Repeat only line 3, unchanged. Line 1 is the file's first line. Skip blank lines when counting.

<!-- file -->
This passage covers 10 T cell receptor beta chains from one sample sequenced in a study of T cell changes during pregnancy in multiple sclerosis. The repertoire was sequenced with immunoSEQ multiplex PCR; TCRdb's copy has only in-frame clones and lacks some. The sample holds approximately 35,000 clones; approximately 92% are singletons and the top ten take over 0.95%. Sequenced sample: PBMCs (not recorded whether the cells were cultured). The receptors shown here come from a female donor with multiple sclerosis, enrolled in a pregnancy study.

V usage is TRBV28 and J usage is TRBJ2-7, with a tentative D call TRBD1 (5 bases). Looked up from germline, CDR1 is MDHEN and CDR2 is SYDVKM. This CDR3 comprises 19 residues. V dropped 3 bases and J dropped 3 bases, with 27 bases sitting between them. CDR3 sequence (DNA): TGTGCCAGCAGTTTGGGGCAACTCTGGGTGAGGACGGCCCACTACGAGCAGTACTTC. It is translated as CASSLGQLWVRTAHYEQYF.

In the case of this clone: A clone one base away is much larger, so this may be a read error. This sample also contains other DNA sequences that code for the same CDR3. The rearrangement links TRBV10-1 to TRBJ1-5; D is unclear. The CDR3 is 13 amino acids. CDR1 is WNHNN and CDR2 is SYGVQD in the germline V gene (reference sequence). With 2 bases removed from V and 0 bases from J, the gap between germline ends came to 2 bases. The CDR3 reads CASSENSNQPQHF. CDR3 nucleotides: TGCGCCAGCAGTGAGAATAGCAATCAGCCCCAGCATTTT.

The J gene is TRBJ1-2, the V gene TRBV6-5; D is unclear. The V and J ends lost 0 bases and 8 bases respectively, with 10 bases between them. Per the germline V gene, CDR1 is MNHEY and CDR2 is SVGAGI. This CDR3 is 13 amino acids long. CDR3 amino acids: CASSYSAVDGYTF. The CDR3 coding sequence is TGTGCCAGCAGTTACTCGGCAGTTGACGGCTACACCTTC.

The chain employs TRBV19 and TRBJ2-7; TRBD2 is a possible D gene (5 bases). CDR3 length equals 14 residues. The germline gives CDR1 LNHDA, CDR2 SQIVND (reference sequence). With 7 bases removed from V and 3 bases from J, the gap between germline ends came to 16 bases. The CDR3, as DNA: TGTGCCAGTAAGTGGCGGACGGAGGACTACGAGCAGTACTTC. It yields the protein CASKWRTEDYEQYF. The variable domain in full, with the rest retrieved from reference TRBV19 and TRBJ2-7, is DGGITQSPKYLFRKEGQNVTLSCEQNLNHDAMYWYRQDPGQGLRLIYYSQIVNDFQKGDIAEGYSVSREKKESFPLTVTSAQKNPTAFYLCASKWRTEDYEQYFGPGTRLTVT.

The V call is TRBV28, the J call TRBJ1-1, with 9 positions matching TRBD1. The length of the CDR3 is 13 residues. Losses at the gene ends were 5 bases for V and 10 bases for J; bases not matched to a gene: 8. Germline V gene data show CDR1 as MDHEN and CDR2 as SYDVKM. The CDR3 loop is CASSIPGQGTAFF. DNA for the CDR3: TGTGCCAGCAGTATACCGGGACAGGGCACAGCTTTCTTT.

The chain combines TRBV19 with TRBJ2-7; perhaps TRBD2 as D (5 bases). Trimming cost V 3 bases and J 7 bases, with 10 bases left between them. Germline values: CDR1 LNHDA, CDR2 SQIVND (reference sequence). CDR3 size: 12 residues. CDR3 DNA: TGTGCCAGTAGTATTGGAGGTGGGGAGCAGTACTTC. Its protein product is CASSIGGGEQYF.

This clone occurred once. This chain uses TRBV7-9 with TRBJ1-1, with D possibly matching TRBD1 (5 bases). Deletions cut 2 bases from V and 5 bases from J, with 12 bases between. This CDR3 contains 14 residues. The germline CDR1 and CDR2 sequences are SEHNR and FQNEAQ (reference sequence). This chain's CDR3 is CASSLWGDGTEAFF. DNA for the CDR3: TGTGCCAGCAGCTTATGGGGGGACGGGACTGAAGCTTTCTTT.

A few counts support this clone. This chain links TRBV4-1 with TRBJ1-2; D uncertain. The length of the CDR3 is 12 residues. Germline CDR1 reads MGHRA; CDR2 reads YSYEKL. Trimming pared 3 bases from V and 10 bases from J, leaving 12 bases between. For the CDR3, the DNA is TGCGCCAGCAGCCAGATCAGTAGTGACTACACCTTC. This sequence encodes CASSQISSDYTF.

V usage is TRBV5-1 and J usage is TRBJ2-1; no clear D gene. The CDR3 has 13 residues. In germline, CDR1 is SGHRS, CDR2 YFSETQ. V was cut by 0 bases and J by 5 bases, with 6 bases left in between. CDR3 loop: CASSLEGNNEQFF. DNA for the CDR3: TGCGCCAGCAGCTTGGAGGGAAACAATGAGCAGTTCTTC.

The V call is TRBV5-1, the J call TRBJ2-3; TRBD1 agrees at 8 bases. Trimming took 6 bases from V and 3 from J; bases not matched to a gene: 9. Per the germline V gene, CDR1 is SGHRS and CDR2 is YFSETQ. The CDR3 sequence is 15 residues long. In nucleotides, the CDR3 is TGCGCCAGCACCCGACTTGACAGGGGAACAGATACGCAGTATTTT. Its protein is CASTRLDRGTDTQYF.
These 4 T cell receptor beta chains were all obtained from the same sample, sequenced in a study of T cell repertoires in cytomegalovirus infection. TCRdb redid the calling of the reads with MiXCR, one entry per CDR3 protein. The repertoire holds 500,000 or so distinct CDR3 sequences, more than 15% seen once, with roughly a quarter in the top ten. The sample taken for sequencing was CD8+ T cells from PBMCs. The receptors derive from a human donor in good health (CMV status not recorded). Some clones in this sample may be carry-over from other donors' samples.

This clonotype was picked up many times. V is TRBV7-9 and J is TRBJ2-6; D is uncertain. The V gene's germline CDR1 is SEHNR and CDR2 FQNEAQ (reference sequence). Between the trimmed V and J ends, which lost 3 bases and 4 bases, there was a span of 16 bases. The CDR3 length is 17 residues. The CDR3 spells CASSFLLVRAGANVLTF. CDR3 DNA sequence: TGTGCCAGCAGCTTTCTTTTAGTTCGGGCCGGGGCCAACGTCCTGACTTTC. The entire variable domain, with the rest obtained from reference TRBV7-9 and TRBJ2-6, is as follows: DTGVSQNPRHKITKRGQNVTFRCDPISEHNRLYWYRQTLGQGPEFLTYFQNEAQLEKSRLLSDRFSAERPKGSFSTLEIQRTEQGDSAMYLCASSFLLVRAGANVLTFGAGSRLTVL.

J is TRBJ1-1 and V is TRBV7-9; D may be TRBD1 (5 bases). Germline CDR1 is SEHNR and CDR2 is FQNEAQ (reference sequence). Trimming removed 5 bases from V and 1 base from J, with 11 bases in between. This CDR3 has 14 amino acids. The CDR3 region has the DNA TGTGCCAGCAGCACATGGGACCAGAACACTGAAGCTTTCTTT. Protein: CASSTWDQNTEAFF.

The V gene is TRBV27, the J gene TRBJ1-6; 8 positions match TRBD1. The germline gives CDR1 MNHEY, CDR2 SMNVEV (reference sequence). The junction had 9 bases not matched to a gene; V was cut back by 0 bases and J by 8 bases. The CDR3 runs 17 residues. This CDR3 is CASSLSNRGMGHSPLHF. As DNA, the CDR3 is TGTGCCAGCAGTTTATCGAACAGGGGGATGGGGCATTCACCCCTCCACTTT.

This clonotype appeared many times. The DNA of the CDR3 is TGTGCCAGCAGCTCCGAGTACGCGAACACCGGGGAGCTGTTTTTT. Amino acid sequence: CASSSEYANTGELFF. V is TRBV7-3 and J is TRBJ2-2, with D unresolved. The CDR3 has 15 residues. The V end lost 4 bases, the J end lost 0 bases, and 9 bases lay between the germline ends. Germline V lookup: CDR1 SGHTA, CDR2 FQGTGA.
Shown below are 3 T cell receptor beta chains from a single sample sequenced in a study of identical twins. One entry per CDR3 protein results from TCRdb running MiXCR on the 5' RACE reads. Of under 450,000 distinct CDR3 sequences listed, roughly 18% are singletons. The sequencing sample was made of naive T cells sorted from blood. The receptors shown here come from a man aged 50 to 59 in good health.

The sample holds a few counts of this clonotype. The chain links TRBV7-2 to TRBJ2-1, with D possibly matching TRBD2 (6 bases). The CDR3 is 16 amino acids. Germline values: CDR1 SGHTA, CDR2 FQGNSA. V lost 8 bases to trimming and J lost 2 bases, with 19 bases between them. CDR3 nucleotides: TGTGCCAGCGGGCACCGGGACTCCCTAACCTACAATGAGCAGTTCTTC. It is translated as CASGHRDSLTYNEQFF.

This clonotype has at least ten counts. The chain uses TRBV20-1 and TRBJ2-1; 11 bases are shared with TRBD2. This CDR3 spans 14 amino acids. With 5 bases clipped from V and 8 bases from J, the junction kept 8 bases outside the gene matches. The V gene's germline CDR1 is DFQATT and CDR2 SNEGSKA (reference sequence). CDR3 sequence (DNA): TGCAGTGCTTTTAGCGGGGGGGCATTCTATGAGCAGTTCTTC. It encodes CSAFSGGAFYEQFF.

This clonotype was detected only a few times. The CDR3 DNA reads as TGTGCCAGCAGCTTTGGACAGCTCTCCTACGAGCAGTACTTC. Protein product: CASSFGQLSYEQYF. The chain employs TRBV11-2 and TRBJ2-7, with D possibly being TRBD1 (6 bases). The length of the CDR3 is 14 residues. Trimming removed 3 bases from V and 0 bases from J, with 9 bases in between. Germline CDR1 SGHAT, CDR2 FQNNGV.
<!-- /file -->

In the case of this clone: A clone one base away is much larger, so this may be a read error. This sample also contains other DNA sequences that code for the same CDR3. The rearrangement links TRBV10-1 to TRBJ1-5; D is unclear. The CDR3 is 13 amino acids. CDR1 is WNHNN and CDR2 is SYGVQD in the germline V gene (reference sequence). With 2 bases removed from V and 0 bases from J, the gap between germline ends came to 2 bases. The CDR3 reads CASSENSNQPQHF. CDR3 nucleotides: TGCGCCAGCAGTGAGAATAGCAATCAGCCCCAGCATTTT.